Jenna Lyons returns to fashion with jewelry designs for Mejuri – WWD

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Jenna Lyons is back in the design world with a collection for Mejuri made for International Women’s Day.

The former creative director of J. Crew and the millennial, direct-to-consumer jeweler have collaborated on two signet ring designs and a chain they can be strung on. Prices range from $125 for a vermeil ring to $595 for the 14-karat version. The collection will be available for sale on February 21, with $5 from each sale donated to Mejuri’s Empowerment Fund.

Although Lyon has taken a long break from product-focused fashion design, she said she’s been busy. “I don’t feel like I left! I may not work directly in fashion, but every project I work on right now is design driven,” Lyons told WWD.

She continued, “Launching my false eyelash brand LoveSeen was a labor of love. I painstakingly worked on the design and development of the lashes themselves – the packaging, the voice and the image. I’m also working on a hotel project in the Bahamas, which has been incredibly hands-on and deeply creative. Developing the HBO MAX show, “Stylish with Jenna Lyons,” was also one of the most creative projects I’ve experienced. I’ve also designed a line of furniture for Roll & Hill and.…I’ve worked on the Expert, an interior design platform that allows clients to book time with you for an hour at a time : everything from complete projects to help work through a furniture arrangement.

Lyons said working with Mejuri, after hearing about the brand from her goddaughter, “has just been an overall incredible partnership. I’ve never really heard young women say how much they love a jewelry brand: in particular, high jewelry [until Mejuri].

She believes the company has initiated a bigger paradigm shift. “Culturally we are told that a man is supposed to buy you diamonds – that jewelry is a gift – but the founders of Mejuri wanted to make fine jewelry specifically designed for women to buy themselves,” said Lyons. “They wanted women to feel like the store was made for them. Designed for them. Price for them. Showed how they could wear the jewelry every day. They’ve made it their mission to promote and support women — and they’re showing up.

Lyons also plays in Mejuri’s International Women’s Day collection to coincide with the launch of her designs. She is featured alongside Tommy Dorfman, Allyson Felix and Noor Tagouri with photos captured by Cass Bird.

“When we were talking about casting for this project, we discussed working with Tommy Dorfman. There was no hesitation in working with a trans woman. It’s one thing to say you’re ‘inclusive’, it’s another to really show yourself. I am so proud to work with the Mejuri team. And believe me, I’m not an easy critic,” Lyons said of the campaign experience.

Mejuri Co-Founder and CEO Noura Sakkijha said of the fundraiser and campaign, “My goal is for us to continue to raise the bar and work with our community to see how we can really make a difference. difference for them. Engaging with them and hearing what they want from us is the only way to change our celebration of International Women’s Day.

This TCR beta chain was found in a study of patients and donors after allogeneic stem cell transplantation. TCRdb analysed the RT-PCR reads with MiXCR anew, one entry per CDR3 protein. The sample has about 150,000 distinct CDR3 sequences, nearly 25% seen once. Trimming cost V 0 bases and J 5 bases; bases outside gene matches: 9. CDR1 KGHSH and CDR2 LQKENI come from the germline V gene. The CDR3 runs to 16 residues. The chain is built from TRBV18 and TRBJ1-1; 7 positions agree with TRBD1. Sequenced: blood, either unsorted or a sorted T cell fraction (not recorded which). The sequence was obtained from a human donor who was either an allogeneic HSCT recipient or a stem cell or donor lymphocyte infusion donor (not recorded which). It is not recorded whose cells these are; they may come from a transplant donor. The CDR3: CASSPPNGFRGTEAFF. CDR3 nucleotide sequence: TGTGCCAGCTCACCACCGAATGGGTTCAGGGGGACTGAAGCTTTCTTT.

So, are any other top-notch design collaborations on the brand’s horizon? “Absolutely,” said Sakkijha. “We built the brand on empowering women and redefining the jewelry industry, and because of that, we want to tell stories about others who have done the same, providing space and a platform to our community and the women who support the brand as much as possible.”

Speaking of Lyons’ beauty project, LoveSeen – the cruelty-free false eyelash range has expanded. A brand extension called Featherlift entered Target stores this week. Packaging components are either biodegradable or made from post-consumer recycled materials. The brand’s assortment at Target includes 15 storage units, 12 lash styles and three accessories, priced from $15.99 to $29.49.

“I learned a lot from my previous life about listening to your customer and getting feedback, and the feedback we get is interesting, it’s not just eyelashes,” Lyons said, adding that sustainability had surfaced in the most recent business conversations.

The brand was not immune to the pandemic-induced headwinds in cosmetics, but Lyons is encouraged by consumer behavior online, where it is also keeping tabs on consumer feedback. “We’ve had a lot of amazing moments and wins, and it’s also been really tough. We started the business in the middle of a pandemic, when people were canceling weddings and not going on dates. There was less motivation to primp,” she said.

“There are all kinds of things that we really pay attention to and we really let the customer give us feedback in the world of Instagram and TikTok where people contact you directly. I never had that as an option,” she added.

However, part of raising awareness for his brand was going brick and mortar. “You never really know what you’re looking at online and what a product really is, especially if you’re a new brand,” Lyons said. “The landscape of how people shop is different, and I think it’s important to look at something and hold it in your hand. Being in person was a huge thing for us.

Lyons expects her lashes to appeal universally and be marketed to men and women, for example. “It’s amazing to me how many people tell themselves they can’t do something until they try it,” she said. “I was probably sitting on the same side of that coin before, but partly because I hadn’t found anything on the market that really worked for me.”

Tommy Dorfman in Mejuri by Jenna Lyons.
Cass Bird/Mejuri

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